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AFM Magazine


Running Ahead of Speed – Technical Foundation, the Heart of the Matter (Part III)

by: Dale Baskett
Football Speed Specialist
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What’s important for enhancing team speed for football? Too often, coaches don’t understand what skills help effectively produce football acceleration, change velocities and deliver burst capability. The essential skills are just that – essential. To produce these skills, you must realize that the bottom line is dependent on a sound foundational movement premise. Foundation simply refers to one fact that overrides all other factors; that is, technical application. Technique must always be the first thought when performing or coaching an athlete to run fast. Your foundation is built from technical principles that you use daily and weekly to process the motor patterns necessary for high frequency movement.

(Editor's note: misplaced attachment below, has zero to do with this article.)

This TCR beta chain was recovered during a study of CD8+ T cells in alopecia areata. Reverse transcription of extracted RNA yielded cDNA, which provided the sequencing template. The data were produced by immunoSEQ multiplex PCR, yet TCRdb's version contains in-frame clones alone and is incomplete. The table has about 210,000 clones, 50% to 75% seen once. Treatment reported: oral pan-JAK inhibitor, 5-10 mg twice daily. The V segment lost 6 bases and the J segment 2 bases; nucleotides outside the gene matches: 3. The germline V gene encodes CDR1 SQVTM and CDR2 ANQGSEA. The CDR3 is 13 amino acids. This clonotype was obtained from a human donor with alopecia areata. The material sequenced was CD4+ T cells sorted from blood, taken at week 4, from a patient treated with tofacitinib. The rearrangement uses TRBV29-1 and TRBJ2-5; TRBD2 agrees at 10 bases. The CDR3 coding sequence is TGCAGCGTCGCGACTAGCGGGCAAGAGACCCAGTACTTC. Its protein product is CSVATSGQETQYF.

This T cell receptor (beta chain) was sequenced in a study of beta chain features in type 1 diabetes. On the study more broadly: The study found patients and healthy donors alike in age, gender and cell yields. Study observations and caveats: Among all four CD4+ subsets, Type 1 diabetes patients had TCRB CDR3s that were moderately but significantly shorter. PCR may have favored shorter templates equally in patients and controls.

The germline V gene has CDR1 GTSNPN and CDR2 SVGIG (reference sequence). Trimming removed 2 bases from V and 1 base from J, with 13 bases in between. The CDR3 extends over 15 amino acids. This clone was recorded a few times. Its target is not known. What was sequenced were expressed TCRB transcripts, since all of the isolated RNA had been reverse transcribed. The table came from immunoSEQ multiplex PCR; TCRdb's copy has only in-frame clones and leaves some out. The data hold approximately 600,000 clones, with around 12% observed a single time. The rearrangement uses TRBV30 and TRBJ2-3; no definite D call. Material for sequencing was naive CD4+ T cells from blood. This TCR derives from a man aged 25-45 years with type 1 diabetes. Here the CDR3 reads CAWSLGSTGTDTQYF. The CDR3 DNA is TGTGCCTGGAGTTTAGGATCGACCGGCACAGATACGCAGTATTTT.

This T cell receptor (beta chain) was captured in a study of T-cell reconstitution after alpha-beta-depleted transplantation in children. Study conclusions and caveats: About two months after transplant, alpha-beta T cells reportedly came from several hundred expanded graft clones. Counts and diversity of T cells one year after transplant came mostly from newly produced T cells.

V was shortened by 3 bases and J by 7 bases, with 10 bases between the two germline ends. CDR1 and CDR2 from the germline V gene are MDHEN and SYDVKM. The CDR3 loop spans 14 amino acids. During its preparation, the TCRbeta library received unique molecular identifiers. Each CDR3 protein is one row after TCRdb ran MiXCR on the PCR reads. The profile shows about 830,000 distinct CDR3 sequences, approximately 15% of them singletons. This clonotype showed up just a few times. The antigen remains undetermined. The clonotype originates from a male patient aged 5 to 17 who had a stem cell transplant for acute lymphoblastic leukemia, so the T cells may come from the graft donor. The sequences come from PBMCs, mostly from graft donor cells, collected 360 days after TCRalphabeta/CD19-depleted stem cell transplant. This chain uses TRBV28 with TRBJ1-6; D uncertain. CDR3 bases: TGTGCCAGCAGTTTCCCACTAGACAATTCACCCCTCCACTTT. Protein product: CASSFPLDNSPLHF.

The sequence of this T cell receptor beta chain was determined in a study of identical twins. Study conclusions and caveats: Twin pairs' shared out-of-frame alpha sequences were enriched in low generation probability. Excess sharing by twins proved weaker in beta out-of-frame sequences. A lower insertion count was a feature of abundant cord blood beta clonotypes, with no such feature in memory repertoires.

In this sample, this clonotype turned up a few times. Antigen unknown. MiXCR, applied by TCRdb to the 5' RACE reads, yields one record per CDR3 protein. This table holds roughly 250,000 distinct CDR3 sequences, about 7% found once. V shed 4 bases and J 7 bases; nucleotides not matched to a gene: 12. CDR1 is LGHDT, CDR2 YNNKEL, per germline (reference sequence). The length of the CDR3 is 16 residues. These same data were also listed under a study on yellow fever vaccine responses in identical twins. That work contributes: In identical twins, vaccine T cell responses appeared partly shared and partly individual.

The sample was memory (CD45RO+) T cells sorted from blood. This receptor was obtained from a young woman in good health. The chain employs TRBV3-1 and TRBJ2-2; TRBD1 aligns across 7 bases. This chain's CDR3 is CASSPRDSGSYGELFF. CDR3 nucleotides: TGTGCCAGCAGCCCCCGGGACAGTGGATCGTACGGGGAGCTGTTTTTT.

Reasoning for Technical Foundation

Foundation is often overlooked due to the lack of sound proven knowledge  available. If you’re involved in the effort of training athletes for football speed within your program, it’s mandatory to have a foundation to work from. Most of the drills and training applied in today’s football world encompass an atmosphere that’s busy but is not predicated on factual foundational theory or based on correct technical methods for movement applications.

Therefore, your potential is limited. So the question is, where do you get the drills and methods you provide for your players? Most likely they’re borrowed from many avenues, usually in pieces from here and there. Most often, you’ve acquired them along the way or researched the internet. You’ve got variety but the work you do is often missplaced and is not going to produce speed skills.